This past June The Atlantic published an article which included the quote, “Signs are growing that voter turnout in 2020 could reach the highest levels in decades—if not the highest in the past century—with a surge of new voters potentially producing the most diverse electorate in American history”.
It is common to hear people discussing politics and the primary and general elections. There is an ever present and unanimous attitude that we all have a responsibility in determining our country’s next leader. It is our young generation in particular who have turned their interest towards equality, our Democracy and taking a stand, or a knee, for justice and the common good.
In past elections, younger voters—those 39 years and younger—typically had the lowest voter turnout. Young eligible voters simply did not have any enthusiasm for the political process.
Today and with hope going forward political astuteness will be the “new normal”. Astuteness however requires the awareness of political issues like voter suppression and how to cast their ballot successfully.
“The goal of voter suppression is to manipulate political outcomes, and the result is a severely compromised democracy that doesn’t reflect the will of the people.
Our democracy works best when all eligible voters can participate and have their voices heard”. – ACLU
Here are some tactics which are used to suppress the vote and control the will of the people:
Voter ID Laws – Thirty-six states have identification requirements at the polls. Seven states have strict photo ID laws, under which voters must present one of a limited set of forms of government-issued photo ID in order to cast a regular ballot – no exceptions. These strict ID laws are part of an ongoing strategy to suppress the vote, and it works. Over 21 million U.S. citizens do not have government-issued photo identification.
Voter Registration Restrictions – Restricting the terms and requirements of registration is one of the most common forms of voter suppression. Restrictions can include requiring documents to prove citizenship or identification, onerous penalties for voter registration drives or limiting the window of time in which voters can register.
Some states restrict registration by allowing people to register long in advance of an election. For example, New York requires voters to register at least 25 days before the election, which imposes an unnecessary burden on the right to vote. In the 2016 presidential election, over 90,000 New Yorkers were unable to vote because their applications did not meet the 25-day cutoff, and the state had the eighth-worst turnout rate in the country.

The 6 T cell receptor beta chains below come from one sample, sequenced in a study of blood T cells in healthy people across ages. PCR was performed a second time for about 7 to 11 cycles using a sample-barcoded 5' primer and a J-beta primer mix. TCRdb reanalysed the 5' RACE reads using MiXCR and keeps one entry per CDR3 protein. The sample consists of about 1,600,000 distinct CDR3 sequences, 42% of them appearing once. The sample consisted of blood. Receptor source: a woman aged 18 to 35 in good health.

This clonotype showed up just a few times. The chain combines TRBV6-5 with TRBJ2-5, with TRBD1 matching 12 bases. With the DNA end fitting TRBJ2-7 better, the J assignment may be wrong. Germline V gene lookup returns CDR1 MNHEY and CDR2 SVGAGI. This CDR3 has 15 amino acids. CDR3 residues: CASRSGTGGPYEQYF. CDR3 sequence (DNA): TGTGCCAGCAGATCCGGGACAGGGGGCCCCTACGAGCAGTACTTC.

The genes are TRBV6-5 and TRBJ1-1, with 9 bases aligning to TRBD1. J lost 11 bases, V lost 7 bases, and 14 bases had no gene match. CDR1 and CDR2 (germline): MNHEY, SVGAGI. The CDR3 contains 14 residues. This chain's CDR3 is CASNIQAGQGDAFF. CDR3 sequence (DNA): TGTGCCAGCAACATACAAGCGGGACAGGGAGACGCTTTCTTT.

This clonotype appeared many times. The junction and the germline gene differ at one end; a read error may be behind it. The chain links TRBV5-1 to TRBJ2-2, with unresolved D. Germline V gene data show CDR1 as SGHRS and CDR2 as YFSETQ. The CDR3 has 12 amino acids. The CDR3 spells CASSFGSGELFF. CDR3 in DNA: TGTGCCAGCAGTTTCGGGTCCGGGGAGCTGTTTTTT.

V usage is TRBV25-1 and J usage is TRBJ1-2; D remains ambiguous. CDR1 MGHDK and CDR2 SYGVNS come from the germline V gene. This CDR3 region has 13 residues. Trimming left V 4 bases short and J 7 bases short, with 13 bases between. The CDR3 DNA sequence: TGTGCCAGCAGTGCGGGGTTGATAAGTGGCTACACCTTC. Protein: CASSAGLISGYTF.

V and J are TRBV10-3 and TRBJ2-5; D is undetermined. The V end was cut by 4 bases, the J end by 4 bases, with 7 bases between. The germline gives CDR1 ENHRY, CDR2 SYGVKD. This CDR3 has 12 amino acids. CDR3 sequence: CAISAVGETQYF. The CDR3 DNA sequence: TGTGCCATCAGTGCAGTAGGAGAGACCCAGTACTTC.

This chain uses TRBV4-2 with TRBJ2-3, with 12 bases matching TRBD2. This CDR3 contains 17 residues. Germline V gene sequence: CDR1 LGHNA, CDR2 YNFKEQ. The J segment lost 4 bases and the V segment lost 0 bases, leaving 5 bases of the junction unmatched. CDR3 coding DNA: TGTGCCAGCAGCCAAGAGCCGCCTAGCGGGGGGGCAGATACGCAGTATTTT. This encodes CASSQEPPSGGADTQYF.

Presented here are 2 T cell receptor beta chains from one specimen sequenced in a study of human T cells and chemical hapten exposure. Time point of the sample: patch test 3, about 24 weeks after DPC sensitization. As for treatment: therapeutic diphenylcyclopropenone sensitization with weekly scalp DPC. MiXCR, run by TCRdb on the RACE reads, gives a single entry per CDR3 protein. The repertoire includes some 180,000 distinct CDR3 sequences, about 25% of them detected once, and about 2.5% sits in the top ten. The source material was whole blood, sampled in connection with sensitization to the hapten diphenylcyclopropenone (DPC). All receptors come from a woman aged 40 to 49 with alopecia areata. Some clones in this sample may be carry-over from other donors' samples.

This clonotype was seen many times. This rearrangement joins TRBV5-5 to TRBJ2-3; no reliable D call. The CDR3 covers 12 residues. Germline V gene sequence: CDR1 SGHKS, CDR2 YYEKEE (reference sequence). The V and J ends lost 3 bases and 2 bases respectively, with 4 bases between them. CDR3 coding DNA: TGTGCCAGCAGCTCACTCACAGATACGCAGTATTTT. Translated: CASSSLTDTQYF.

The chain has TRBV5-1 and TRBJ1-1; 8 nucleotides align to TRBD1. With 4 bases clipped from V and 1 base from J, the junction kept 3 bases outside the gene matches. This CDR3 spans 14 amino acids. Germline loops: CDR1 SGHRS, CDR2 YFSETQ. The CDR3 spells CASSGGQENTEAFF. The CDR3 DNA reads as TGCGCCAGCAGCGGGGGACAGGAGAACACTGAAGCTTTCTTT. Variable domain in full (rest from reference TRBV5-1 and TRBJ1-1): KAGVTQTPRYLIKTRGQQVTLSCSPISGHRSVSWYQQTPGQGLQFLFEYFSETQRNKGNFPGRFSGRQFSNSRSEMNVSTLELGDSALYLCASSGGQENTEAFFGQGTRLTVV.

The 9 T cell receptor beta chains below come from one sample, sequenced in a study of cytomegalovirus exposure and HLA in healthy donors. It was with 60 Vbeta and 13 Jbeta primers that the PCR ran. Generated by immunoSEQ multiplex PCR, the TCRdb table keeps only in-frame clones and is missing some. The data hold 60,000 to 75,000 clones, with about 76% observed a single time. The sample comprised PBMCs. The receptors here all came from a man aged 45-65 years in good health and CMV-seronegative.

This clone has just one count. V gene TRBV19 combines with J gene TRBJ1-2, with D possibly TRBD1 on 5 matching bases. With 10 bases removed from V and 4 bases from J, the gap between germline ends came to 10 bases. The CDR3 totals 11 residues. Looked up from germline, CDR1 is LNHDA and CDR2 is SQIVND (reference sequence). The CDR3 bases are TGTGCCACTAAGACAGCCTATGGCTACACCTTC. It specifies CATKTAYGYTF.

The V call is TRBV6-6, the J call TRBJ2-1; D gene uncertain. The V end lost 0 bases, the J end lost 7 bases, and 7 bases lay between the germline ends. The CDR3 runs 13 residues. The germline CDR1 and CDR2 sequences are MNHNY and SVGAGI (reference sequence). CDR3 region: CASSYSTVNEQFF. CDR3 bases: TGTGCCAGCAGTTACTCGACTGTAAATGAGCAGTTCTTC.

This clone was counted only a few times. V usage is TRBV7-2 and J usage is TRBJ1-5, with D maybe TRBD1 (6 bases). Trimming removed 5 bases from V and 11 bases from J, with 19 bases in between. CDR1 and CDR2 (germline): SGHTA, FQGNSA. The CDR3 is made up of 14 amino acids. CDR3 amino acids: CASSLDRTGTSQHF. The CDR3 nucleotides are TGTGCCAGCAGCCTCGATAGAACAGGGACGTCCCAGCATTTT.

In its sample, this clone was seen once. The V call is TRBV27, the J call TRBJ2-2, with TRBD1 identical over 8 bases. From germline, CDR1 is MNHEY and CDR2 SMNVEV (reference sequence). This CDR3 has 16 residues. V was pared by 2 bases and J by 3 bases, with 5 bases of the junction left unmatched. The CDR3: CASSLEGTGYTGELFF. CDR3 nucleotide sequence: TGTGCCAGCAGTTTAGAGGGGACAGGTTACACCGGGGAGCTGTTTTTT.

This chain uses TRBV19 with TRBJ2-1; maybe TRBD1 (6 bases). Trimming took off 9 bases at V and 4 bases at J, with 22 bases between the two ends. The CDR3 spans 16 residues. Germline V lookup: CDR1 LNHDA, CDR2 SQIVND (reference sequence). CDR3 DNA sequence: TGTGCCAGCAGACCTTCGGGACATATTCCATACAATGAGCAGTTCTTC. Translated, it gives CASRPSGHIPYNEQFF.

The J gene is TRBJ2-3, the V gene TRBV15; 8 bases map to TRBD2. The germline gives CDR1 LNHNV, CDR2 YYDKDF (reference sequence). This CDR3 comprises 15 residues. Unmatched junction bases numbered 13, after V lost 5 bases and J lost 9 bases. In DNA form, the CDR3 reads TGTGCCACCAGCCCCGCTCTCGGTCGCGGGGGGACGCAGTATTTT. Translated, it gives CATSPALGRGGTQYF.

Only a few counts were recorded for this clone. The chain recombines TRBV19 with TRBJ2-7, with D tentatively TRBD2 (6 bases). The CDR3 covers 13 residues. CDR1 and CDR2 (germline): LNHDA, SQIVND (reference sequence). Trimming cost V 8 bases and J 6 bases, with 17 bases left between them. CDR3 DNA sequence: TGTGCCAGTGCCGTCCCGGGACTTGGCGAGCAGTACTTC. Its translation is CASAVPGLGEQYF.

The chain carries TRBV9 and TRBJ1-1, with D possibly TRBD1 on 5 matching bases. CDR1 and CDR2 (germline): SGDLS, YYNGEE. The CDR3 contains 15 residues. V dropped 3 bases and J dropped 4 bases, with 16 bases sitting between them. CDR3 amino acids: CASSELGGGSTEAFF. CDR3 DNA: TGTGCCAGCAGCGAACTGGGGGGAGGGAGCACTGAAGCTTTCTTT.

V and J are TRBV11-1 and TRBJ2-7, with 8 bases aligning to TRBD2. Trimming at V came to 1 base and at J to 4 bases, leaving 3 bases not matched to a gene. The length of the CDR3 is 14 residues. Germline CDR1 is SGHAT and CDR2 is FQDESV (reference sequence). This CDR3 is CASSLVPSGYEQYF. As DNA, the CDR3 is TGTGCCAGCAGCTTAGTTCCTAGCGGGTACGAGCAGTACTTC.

Voter Purges – Cleaning up voter rolls can be a responsible part of election administration but sometimes states use this process as a method of mass disenfranchisement, purging eligible voters from rolls for illegitimate reasons. A single purge can stop up to hundreds of thousands of people from voting.
Voter purges have increased in recent years. A recent Brennan Center study found that almost 16 million voters were purged from the rolls between 2014 and 2016, and that jurisdictions with a history of racial discrimination had significantly higher purge rates.
Felony Disenfranchisement – A felony conviction can come with drastic consequences including the loss of your right to vote. But different states have different laws. Some ban voting only during incarceration. Some ban voting for life. Some ban people while on probation or parole; other ban people from voting only while incarcerated. And some states, like Maine and Vermont, don’t disenfranchise people with felony convictions at all. The fact that these laws vary so dramatically only adds to the overall confusion that voters face, which is a form of voter suppression in itself.
Due to racial bias in the criminal justice system, felony disenfranchisement laws disproportionately affect Black people. It should come as no surprise that many of these laws are rooted in the Jim Crow era, when legislators tried to block Black Americans’ newly won right to vote by enforcing poll taxes, literacy tests, and other barriers that were nearly impossible to meet.
To this day, the states with the most extreme disenfranchisement laws also have long records of suppressing the rights of Black people. In Iowa, a system of permanent disenfranchisement, paired with the most disproportionate incarceration rate of Black people in the nation, has resulted in the disenfranchisement of an estimated one in four voting-age black men.
Gerrymandering – Every 10 years, states redraw district lines based on population data gathered in the census. Legislators use these district lines to allocate representation in Congress and state legislatures. When redistricting is conducted properly, district lines are redrawn to reflect population changes and racial diversity. But too often, states use redistricting as a political tool to manipulate the outcome of elections. That’s called gerrymandering — a widespread, undemocratic practice that’s stifling the voice of millions of voters.
We are all affected by voter suppression. However, some groups are disproportionately affected by voter suppression tactics, including people of color, young people, the elderly, and people with disabilities.
The right to vote is the most fundamental constitutional right for good reason — democracy cannot exist without the electoral participation of citizens. States can enact measures to encourage rather than suppress voting. Automatic, online, and same-day voter registration encourage participation and reduce chances of error. Early voting helps people with travel or accessibility concerns participate. And states must enforce the protections of the Voting Rights Act.
At an individual level, the best way to fight voter suppression is to vote.